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History backs road teams in decisive Game 5s

History backs road teams in decisive Game 5s

History backs road teams in decisive Game 5s

There have been 34 decisive fifth games in Major League Baseball history, including the Cardinals' 6-1 victory over the Pirates on Wednesday, and there is one more coming on Thursday: Tigers at A's on Thursday (8 p.m. ET, TBS).

That's almost how this particular brand of craziness all began.

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ALDS

The initial elimination Game 5s happened in both leagues in 1972. The first one was on Oct. 11, when the Pirates played at Cincinnati and George Foster scored on a walk-off wild pitch in the ninth from Bob Moose to Hal McRae, a 4-3 clincher for the National League pennant. The next day was the American League version, and it featured the A's and Tigers. That one was in Detroit, and the A's won, thanks to a Gene Tenace RBI single for a 2-1 victory. The Athletics went on to beat the Reds in the first of three consecutive World Series titles.

Road Hogs
Since 2002, the road team has won 11 of the 15 decisive Division Series Game 5s. Here is a look at those outcomes heading into Thursday's Game 5 at Oakland.
Home team in caps:
2013
CARDINALS over Pirates
2012
Tigers over ATHLETICS
YANKEES over Orioles
Giants over REDS
Cardinals over NATIONALS
2011
Tigers over YANKEES
Cardinals over PHILLIES
BREWERS over D-backs
2010
Rangers over RAYS
2005
ANGELS over Yankees
2004
Astros over BRAVES
2003
Red Sox over ATHLETICS
Cubs over BRAVES
2002
Twins over ATHLETICS
Giants over BRAVES

Many years and format changes later, the decisive Game 5 has become a fact of life and a crucial next step.

The past two years, a Division Series Game 5 victory on the road has led to an eventual parade. In 2011, the Cardinals, already having had a Rally Squirrel assist in Game 4, advanced on a Chris Carpenter Game 5 shutout at Philadelphia and went on to their 11th title. Last year, in a one-time 2-3 series format, the Giants lost the first two games at home and then won three straight at Cincinnati en route to the crown.

Here's the good news for Tigers fans: The road team has had a huge recent advantage in decisive Game 5s since the 1995 expansion of the postseason format. The road team is 13-9 overall in Game 5s since '95, and 11-4 since 2002, when both Game 5 winners were road clubs. That included the '02 Giants club that went on to win the NL pennant, and the Twins team that all "Moneyball" viewers will remember ending the season for that Billy Beane club.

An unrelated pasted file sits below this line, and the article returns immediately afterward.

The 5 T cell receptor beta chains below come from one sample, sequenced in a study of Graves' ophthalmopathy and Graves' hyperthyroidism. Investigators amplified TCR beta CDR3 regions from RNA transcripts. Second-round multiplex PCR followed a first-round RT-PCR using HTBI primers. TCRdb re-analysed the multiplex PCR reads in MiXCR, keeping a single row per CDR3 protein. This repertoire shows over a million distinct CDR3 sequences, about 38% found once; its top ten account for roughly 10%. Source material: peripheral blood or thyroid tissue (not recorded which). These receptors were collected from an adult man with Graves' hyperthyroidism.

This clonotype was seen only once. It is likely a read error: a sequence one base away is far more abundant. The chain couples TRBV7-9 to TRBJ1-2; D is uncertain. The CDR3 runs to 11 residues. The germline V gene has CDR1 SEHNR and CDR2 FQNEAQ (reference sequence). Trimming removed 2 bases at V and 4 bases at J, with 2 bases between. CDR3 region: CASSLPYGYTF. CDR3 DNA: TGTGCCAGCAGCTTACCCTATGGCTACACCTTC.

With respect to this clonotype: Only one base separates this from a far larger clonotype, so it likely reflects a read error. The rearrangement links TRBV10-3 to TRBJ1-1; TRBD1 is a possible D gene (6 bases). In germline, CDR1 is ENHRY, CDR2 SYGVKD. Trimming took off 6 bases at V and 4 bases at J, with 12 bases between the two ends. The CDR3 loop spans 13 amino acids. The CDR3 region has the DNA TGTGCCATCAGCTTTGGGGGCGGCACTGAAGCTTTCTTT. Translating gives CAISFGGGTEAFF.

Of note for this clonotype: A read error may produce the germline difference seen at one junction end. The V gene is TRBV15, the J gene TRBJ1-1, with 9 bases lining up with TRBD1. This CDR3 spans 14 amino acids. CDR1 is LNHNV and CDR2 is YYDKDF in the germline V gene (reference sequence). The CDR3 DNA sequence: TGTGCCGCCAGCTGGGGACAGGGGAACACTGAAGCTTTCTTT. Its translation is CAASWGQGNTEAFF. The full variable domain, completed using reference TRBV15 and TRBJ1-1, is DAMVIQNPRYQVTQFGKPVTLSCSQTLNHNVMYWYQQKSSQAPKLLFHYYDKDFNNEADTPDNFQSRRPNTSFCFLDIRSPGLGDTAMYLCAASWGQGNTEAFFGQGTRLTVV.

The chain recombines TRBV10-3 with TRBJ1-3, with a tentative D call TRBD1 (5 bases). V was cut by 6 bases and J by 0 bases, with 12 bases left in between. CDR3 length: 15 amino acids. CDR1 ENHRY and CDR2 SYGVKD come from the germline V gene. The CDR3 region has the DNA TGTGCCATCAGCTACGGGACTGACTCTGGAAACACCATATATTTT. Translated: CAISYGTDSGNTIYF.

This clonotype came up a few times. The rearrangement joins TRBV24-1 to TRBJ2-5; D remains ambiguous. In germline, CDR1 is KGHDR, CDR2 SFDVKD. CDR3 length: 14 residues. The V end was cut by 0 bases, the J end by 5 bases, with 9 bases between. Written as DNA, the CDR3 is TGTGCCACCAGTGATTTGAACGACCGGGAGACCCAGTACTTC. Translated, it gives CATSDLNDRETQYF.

Last year marked the only time that all four Division Series went the distance, and three of the four winners were road clubs -- the Tigers, Cardinals and Giants.

Starting with 1995, when the postseason was expanded to include an additional Division Series round, there are just two other examples of a club winning a Game 5 and then going on to win it all. The 2000 Yankees won Game 5 of their ALDS at Oakland, and the 2001 D-backs won at home against St. Louis in Game 5 of their NLDS on the way to their only World Series championship.

Until 1969, the postseason was purely a World Series. Then, the LCS was added in both leagues, and from 1969-84, those were best-of-five series before expanding to a best-of-seven format for '85. An exception was the strike-shortened season of '81, when the teams with the best records in each half of the season played an additional best-of-five equivalent of today's Division Series to determine LCS opponents. The Dodgers, Expos and Yankees all won decisive Game 5s in that first round, and the Dodgers went on to beat the Yankees in the World Series.

Counting all decisive Game 5s dating back to that October in 1972, when baseball fans got a look at something new, it's a 17-17 tie in elimination games.

The decisive Game 5 has left indelible memories, such as Edgar Martinez's tiebreaking and go-ahead RBIs to lead Seattle to an incredible 11-inning victory over the Yankees in 1995, the first year for the Wild Card. Now, it is time to sit back and watch one more Game 5 unfold, on TBS and Postseason.TV.

Mark Newman is enterprise editor of MLB.com. Read and join other baseball fans on his MLB.com community blog. This story was not subject to the approval of Major League Baseball or its clubs.

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